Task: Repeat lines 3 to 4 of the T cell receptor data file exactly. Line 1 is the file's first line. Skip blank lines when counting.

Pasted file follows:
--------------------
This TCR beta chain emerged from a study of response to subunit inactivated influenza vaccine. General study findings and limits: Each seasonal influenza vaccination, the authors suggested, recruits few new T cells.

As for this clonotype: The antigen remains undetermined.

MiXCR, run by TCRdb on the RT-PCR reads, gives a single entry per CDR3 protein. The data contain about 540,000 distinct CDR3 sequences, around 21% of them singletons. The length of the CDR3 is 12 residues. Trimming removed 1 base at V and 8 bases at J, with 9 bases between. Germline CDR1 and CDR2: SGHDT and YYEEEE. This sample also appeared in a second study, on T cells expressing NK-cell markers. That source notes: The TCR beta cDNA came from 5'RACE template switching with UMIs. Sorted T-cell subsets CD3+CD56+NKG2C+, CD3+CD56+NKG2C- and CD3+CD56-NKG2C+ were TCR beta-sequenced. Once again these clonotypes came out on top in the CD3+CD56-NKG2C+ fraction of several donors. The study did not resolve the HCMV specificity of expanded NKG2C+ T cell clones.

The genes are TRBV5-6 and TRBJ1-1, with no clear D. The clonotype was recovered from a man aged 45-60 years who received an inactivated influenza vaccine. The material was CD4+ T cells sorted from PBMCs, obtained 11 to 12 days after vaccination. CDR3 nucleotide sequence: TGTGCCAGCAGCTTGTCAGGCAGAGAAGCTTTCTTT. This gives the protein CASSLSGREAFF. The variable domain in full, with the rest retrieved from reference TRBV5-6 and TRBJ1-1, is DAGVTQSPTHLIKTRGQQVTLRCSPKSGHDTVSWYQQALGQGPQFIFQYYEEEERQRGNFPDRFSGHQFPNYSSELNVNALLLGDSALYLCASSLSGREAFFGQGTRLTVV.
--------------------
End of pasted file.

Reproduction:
MiXCR, run by TCRdb on the RT-PCR reads, gives a single entry per CDR3 protein. The data contain about 540,000 distinct CDR3 sequences, around 21% of them singletons. The length of the CDR3 is 12 residues. Trimming removed 1 base at V and 8 bases at J, with 9 bases between. Germline CDR1 and CDR2: SGHDT and YYEEEE. This sample also appeared in a second study, on T cells expressing NK-cell markers. That source notes: The TCR beta cDNA came from 5'RACE template switching with UMIs. Sorted T-cell subsets CD3+CD56+NKG2C+, CD3+CD56+NKG2C- and CD3+CD56-NKG2C+ were TCR beta-sequenced. Once again these clonotypes came out on top in the CD3+CD56-NKG2C+ fraction of several donors. The study did not resolve the HCMV specificity of expanded NKG2C+ T cell clones.

The genes are TRBV5-6 and TRBJ1-1, with no clear D. The clonotype was recovered from a man aged 45-60 years who received an inactivated influenza vaccine. The material was CD4+ T cells sorted from PBMCs, obtained 11 to 12 days after vaccination. CDR3 nucleotide sequence: TGTGCCAGCAGCTTGTCAGGCAGAGAAGCTTTCTTT. This gives the protein CASSLSGREAFF. The variable domain in full, with the rest retrieved from reference TRBV5-6 and TRBJ1-1, is DAGVTQSPTHLIKTRGQQVTLRCSPKSGHDTVSWYQQALGQGPQFIFQYYEEEERQRGNFPDRFSGHQFPNYSSELNVNALLLGDSALYLCASSLSGREAFFGQGTRLTVV.